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Clinical Training

Clinical Training

The goals of this program are to provide training in the treatment and diagnosis of clinical disorders of the kidney along with the use of necessary diagnostic and therapeutic tools including analysis of fluid, electrolytes and acid base disorders.   We provide the opportunity for the trainees to develop strong teaching skills and to become proficient in fundamental research principles applied to the study of the kidney and renal disease.

The training program integrates an initial general nephrology clinical year with a subsequent year of training in more specialized aspects of nephrology, including kidney and pancreas transplantation, and training in basic or clinical research (see Clinical Rotations). The first year provides extensive experience in consultative nephrology, acute and chronic hemodialysis, peritoneal dialysis, management of hypertension and evaluation and treatment of fluid and electrolyte disorders, and nephrolithiasis. Fellows rotate at the University of Maryland Medical Center and the Baltimore Veterans Administration (VA) Medical Center. These venues provide diverse and comprehensive exposure to inpatient clinical nephrology. Fellows also participate in various outpatient clinics including an outpatient end stage renal disease (ESRD) program carried out in the affiliated Independent Dialysis Foundation (IDF) Dialysis Clinic. Fellows attend a weekly continuity nephrology clinic throughout two years of fellowship training. Other regularly scheduled outpatient clinic experiences include VA Renal Clinic, Post-kidney/Pancreas Transplant Clinic, and Kidney Transplant Donor and Recipient Evaluation Clinics.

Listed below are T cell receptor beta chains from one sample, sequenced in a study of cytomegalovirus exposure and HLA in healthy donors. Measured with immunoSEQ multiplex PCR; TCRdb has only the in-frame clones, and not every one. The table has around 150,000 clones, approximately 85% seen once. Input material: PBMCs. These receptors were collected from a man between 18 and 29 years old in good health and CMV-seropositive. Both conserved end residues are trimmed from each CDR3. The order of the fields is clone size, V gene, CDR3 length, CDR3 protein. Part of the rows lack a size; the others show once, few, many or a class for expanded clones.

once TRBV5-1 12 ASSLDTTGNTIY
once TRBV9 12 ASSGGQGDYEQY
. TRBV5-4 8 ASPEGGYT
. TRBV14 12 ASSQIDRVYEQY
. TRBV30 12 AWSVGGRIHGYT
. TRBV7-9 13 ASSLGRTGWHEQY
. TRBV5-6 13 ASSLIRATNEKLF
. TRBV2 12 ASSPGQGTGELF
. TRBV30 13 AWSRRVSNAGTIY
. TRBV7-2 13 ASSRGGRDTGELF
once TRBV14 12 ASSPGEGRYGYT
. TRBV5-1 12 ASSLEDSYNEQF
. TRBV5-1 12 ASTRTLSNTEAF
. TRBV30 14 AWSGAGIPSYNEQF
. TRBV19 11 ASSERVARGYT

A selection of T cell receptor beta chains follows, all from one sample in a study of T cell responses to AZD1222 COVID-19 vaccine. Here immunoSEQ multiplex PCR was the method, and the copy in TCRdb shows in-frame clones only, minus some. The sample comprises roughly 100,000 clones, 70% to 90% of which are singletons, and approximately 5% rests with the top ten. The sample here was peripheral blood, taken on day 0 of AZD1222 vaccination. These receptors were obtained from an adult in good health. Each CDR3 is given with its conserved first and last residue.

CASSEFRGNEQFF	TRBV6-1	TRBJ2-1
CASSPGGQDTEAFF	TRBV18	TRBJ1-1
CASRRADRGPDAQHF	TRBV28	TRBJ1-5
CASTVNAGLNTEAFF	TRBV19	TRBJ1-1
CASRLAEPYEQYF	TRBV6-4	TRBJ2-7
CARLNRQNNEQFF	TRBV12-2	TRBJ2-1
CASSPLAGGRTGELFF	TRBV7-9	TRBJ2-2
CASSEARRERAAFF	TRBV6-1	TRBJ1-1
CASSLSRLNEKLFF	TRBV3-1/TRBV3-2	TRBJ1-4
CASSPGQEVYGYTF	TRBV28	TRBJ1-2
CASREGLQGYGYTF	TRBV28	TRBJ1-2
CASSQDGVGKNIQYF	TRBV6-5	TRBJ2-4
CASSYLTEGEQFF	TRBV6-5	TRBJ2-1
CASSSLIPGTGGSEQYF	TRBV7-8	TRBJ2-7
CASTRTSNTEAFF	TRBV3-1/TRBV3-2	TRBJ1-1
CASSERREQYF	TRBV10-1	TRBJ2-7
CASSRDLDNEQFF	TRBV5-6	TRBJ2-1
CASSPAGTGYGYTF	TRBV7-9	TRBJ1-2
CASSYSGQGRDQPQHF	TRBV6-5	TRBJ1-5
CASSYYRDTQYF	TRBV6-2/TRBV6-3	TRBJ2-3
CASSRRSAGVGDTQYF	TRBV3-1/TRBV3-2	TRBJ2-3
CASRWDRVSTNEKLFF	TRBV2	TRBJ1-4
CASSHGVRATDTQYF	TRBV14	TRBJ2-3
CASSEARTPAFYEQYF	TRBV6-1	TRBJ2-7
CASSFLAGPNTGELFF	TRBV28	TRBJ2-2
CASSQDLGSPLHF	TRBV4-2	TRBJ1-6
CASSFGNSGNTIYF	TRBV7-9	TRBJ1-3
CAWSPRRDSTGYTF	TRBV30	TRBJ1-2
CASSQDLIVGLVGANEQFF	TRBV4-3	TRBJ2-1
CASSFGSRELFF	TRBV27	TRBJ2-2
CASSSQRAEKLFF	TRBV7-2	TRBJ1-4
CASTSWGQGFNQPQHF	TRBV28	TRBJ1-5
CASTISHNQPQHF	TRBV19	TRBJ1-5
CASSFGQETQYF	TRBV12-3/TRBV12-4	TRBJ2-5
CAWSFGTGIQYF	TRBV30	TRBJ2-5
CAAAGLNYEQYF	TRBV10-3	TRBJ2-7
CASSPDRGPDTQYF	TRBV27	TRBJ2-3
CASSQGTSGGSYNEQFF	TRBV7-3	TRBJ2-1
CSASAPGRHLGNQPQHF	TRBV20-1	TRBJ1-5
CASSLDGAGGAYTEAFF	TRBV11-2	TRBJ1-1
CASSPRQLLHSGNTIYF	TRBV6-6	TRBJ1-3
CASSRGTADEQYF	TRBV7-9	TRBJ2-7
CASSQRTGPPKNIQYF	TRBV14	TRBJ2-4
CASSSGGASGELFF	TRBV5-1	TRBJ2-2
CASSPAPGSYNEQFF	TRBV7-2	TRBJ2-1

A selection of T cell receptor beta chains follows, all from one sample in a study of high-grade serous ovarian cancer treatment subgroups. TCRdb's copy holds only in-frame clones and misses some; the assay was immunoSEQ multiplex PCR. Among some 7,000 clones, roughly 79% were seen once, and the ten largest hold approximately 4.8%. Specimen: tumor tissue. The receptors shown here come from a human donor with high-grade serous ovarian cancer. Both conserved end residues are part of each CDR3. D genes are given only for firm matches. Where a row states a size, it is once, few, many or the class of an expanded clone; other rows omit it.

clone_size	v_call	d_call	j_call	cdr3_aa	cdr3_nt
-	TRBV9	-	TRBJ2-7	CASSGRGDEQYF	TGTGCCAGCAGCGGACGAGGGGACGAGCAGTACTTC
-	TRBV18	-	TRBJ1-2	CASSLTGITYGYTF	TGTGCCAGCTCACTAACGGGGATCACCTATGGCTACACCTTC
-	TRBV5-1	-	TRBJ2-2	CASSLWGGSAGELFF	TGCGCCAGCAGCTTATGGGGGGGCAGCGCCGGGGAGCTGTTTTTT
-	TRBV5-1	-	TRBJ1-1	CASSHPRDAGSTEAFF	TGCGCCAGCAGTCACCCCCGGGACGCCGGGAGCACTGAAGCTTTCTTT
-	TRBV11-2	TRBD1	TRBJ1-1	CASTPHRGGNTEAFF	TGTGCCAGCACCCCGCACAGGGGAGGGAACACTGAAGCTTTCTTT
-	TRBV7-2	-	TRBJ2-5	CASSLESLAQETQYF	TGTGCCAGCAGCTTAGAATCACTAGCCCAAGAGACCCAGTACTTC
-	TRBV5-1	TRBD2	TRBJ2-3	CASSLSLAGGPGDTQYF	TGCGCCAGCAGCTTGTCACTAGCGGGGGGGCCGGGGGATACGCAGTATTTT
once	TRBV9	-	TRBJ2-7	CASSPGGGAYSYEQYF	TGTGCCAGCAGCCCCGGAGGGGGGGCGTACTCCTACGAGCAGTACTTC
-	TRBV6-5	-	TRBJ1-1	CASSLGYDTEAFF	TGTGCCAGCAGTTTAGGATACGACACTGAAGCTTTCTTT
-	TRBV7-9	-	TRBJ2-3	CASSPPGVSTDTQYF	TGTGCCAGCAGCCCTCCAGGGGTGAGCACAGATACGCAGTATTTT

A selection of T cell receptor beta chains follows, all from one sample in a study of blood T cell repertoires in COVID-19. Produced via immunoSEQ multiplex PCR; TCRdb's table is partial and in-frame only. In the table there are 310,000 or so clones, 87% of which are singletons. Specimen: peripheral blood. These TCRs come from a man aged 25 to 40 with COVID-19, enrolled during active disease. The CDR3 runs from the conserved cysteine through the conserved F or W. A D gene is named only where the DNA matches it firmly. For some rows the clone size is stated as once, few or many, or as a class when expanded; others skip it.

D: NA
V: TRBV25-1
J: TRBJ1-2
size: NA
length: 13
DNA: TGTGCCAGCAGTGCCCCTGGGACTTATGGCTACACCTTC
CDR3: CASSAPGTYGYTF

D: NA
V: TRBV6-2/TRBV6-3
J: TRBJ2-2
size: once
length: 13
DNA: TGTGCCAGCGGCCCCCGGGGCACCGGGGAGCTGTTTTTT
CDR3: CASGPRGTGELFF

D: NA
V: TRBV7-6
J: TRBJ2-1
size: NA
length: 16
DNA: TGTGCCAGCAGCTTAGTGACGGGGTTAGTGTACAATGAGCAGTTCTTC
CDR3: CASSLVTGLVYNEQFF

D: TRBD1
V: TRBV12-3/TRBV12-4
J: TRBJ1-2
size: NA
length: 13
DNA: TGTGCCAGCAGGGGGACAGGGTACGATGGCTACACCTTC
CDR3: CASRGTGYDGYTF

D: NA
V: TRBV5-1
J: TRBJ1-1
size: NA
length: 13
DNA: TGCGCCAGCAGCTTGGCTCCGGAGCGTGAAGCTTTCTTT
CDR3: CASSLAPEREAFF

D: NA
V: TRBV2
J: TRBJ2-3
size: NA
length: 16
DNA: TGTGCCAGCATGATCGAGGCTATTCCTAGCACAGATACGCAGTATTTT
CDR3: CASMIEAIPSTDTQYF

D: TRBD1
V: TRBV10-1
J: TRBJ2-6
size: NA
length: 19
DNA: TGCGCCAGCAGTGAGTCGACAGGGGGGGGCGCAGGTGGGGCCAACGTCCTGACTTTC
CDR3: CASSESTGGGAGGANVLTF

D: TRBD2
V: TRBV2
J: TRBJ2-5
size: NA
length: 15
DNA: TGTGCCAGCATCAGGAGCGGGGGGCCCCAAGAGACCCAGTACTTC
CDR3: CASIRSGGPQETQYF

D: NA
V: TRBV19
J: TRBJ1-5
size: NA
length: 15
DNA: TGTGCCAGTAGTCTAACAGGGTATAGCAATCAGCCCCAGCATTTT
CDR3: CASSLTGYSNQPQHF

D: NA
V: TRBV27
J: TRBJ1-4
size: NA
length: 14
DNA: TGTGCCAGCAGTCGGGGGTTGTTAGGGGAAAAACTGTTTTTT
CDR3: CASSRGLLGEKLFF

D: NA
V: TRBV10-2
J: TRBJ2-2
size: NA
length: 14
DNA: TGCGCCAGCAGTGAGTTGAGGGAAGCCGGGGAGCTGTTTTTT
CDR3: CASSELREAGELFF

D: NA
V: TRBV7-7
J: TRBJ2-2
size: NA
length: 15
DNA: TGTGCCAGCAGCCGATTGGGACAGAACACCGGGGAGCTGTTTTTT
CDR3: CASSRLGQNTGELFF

Daily teaching rounds with the faculty in conjunction with a broad variety of conferences provide a rich learning environment.

The fellows perform a large number of diagnostic native and transplant kidney biopsies during their training. All renal biopsies are reviewed on a daily basis with the nephrologists, nephrology fellows, and nephropathologist. In addition, they actively participate in the weekly multidisciplinary meetings to review all the kidney and pancreas transplant biopsies of the week and monthly meeting for an in-depth discussion of selected cases undergone native kidney biopsy.

As part of the renal curriculum, introduction to renal biopsy lectures and selected topics are scheduled annually. The Renal Pathologists also lecture at Renal Grand Rounds and the weekly Fellows’ Conference. Fellows have the option to spend elective time within the Renal Pathology Department where they are involved in the daily diagnostic activities and renal pathology related research.